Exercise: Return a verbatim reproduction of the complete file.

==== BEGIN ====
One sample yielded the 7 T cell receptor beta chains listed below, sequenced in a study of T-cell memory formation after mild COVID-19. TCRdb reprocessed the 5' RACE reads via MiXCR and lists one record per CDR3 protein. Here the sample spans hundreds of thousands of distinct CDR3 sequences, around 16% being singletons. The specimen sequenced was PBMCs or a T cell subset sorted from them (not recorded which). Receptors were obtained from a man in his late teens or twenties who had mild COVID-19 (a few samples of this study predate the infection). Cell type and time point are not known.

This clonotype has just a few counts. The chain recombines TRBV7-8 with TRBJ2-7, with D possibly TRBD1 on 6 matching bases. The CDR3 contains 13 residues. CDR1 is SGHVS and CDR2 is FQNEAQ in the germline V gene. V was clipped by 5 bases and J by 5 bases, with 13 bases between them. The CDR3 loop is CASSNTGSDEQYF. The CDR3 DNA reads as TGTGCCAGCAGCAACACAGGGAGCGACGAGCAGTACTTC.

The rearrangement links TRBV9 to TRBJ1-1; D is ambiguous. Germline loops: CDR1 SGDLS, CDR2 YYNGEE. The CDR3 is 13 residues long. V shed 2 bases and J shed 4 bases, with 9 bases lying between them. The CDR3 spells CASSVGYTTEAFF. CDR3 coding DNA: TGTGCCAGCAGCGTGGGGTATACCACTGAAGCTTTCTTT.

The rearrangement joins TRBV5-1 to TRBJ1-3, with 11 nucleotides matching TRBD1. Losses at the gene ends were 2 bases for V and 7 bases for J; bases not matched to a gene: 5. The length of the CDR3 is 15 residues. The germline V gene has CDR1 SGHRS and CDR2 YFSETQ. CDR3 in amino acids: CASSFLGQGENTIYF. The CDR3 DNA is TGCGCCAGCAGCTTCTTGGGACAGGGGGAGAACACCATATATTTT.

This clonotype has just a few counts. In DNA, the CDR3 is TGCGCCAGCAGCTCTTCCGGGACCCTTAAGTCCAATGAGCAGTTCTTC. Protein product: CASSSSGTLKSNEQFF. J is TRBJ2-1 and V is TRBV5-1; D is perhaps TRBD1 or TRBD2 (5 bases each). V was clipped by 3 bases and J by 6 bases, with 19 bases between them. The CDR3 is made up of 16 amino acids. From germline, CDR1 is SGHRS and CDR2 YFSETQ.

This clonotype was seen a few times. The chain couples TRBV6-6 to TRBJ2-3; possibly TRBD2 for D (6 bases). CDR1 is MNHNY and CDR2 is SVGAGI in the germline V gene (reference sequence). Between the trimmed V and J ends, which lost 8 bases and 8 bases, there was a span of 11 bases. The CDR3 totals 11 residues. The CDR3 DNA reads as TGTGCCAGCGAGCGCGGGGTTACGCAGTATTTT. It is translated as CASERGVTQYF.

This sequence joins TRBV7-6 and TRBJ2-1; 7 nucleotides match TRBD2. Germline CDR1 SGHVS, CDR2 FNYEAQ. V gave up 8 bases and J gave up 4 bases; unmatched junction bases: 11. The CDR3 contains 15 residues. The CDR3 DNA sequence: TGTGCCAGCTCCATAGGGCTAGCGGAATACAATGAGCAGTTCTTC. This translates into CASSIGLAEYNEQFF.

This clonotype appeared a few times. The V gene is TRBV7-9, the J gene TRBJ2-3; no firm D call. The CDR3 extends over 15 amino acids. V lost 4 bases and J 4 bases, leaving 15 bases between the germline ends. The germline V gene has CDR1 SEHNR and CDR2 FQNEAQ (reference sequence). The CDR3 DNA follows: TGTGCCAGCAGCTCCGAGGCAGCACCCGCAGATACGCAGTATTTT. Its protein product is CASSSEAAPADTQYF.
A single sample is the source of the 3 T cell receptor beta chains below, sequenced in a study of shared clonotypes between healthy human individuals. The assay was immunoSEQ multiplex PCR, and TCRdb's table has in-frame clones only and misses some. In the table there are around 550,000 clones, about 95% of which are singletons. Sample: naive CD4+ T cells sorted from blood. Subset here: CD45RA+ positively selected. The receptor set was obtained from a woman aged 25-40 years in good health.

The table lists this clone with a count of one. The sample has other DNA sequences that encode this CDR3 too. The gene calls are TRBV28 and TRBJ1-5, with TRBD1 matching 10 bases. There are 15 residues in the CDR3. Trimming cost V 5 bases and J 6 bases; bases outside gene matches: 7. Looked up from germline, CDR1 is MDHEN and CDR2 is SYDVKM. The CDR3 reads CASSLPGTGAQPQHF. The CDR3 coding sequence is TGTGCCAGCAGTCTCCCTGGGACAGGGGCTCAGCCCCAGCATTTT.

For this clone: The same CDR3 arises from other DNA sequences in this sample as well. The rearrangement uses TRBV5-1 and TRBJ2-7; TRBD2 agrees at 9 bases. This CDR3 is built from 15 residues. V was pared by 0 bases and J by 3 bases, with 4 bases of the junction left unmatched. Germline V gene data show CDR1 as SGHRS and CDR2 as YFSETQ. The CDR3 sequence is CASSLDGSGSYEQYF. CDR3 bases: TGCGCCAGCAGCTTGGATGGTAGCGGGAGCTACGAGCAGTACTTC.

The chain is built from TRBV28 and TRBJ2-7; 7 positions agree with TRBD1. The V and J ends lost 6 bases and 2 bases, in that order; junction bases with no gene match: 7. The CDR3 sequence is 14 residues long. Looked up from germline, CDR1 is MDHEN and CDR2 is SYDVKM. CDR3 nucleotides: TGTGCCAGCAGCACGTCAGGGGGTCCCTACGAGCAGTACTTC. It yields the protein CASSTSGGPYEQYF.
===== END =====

One sample yielded the 7 T cell receptor beta chains listed below, sequenced in a study of T-cell memory formation after mild COVID-19. TCRdb reprocessed the 5' RACE reads via MiXCR and lists one record per CDR3 protein. Here the sample spans hundreds of thousands of distinct CDR3 sequences, around 16% being singletons. The specimen sequenced was PBMCs or a T cell subset sorted from them (not recorded which). Receptors were obtained from a man in his late teens or twenties who had mild COVID-19 (a few samples of this study predate the infection). Cell type and time point are not known.

This clonotype has just a few counts. The chain recombines TRBV7-8 with TRBJ2-7, with D possibly TRBD1 on 6 matching bases. The CDR3 contains 13 residues. CDR1 is SGHVS and CDR2 is FQNEAQ in the germline V gene. V was clipped by 5 bases and J by 5 bases, with 13 bases between them. The CDR3 loop is CASSNTGSDEQYF. The CDR3 DNA reads as TGTGCCAGCAGCAACACAGGGAGCGACGAGCAGTACTTC.

The rearrangement links TRBV9 to TRBJ1-1; D is ambiguous. Germline loops: CDR1 SGDLS, CDR2 YYNGEE. The CDR3 is 13 residues long. V shed 2 bases and J shed 4 bases, with 9 bases lying between them. The CDR3 spells CASSVGYTTEAFF. CDR3 coding DNA: TGTGCCAGCAGCGTGGGGTATACCACTGAAGCTTTCTTT.

The rearrangement joins TRBV5-1 to TRBJ1-3, with 11 nucleotides matching TRBD1. Losses at the gene ends were 2 bases for V and 7 bases for J; bases not matched to a gene: 5. The length of the CDR3 is 15 residues. The germline V gene has CDR1 SGHRS and CDR2 YFSETQ. CDR3 in amino acids: CASSFLGQGENTIYF. The CDR3 DNA is TGCGCCAGCAGCTTCTTGGGACAGGGGGAGAACACCATATATTTT.

This clonotype has just a few counts. In DNA, the CDR3 is TGCGCCAGCAGCTCTTCCGGGACCCTTAAGTCCAATGAGCAGTTCTTC. Protein product: CASSSSGTLKSNEQFF. J is TRBJ2-1 and V is TRBV5-1; D is perhaps TRBD1 or TRBD2 (5 bases each). V was clipped by 3 bases and J by 6 bases, with 19 bases between them. The CDR3 is made up of 16 amino acids. From germline, CDR1 is SGHRS and CDR2 YFSETQ.

This clonotype was seen a few times. The chain couples TRBV6-6 to TRBJ2-3; possibly TRBD2 for D (6 bases). CDR1 is MNHNY and CDR2 is SVGAGI in the germline V gene (reference sequence). Between the trimmed V and J ends, which lost 8 bases and 8 bases, there was a span of 11 bases. The CDR3 totals 11 residues. The CDR3 DNA reads as TGTGCCAGCGAGCGCGGGGTTACGCAGTATTTT. It is translated as CASERGVTQYF.

This sequence joins TRBV7-6 and TRBJ2-1; 7 nucleotides match TRBD2. Germline CDR1 SGHVS, CDR2 FNYEAQ. V gave up 8 bases and J gave up 4 bases; unmatched junction bases: 11. The CDR3 contains 15 residues. The CDR3 DNA sequence: TGTGCCAGCTCCATAGGGCTAGCGGAATACAATGAGCAGTTCTTC. This translates into CASSIGLAEYNEQFF.

This clonotype appeared a few times. The V gene is TRBV7-9, the J gene TRBJ2-3; no firm D call. The CDR3 extends over 15 amino acids. V lost 4 bases and J 4 bases, leaving 15 bases between the germline ends. The germline V gene has CDR1 SEHNR and CDR2 FQNEAQ (reference sequence). The CDR3 DNA follows: TGTGCCAGCAGCTCCGAGGCAGCACCCGCAGATACGCAGTATTTT. Its protein product is CASSSEAAPADTQYF.
A single sample is the source of the 3 T cell receptor beta chains below, sequenced in a study of shared clonotypes between healthy human individuals. The assay was immunoSEQ multiplex PCR, and TCRdb's table has in-frame clones only and misses some. In the table there are around 550,000 clones, about 95% of which are singletons. Sample: naive CD4+ T cells sorted from blood. Subset here: CD45RA+ positively selected. The receptor set was obtained from a woman aged 25-40 years in good health.

The table lists this clone with a count of one. The sample has other DNA sequences that encode this CDR3 too. The gene calls are TRBV28 and TRBJ1-5, with TRBD1 matching 10 bases. There are 15 residues in the CDR3. Trimming cost V 5 bases and J 6 bases; bases outside gene matches: 7. Looked up from germline, CDR1 is MDHEN and CDR2 is SYDVKM. The CDR3 reads CASSLPGTGAQPQHF. The CDR3 coding sequence is TGTGCCAGCAGTCTCCCTGGGACAGGGGCTCAGCCCCAGCATTTT.

For this clone: The same CDR3 arises from other DNA sequences in this sample as well. The rearrangement uses TRBV5-1 and TRBJ2-7; TRBD2 agrees at 9 bases. This CDR3 is built from 15 residues. V was pared by 0 bases and J by 3 bases, with 4 bases of the junction left unmatched. Germline V gene data show CDR1 as SGHRS and CDR2 as YFSETQ. The CDR3 sequence is CASSLDGSGSYEQYF. CDR3 bases: TGCGCCAGCAGCTTGGATGGTAGCGGGAGCTACGAGCAGTACTTC.

The chain is built from TRBV28 and TRBJ2-7; 7 positions agree with TRBD1. The V and J ends lost 6 bases and 2 bases, in that order; junction bases with no gene match: 7. The CDR3 sequence is 14 residues long. Looked up from germline, CDR1 is MDHEN and CDR2 is SYDVKM. CDR3 nucleotides: TGTGCCAGCAGCACGTCAGGGGGTCCCTACGAGCAGTACTTC. It yields the protein CASSTSGGPYEQYF.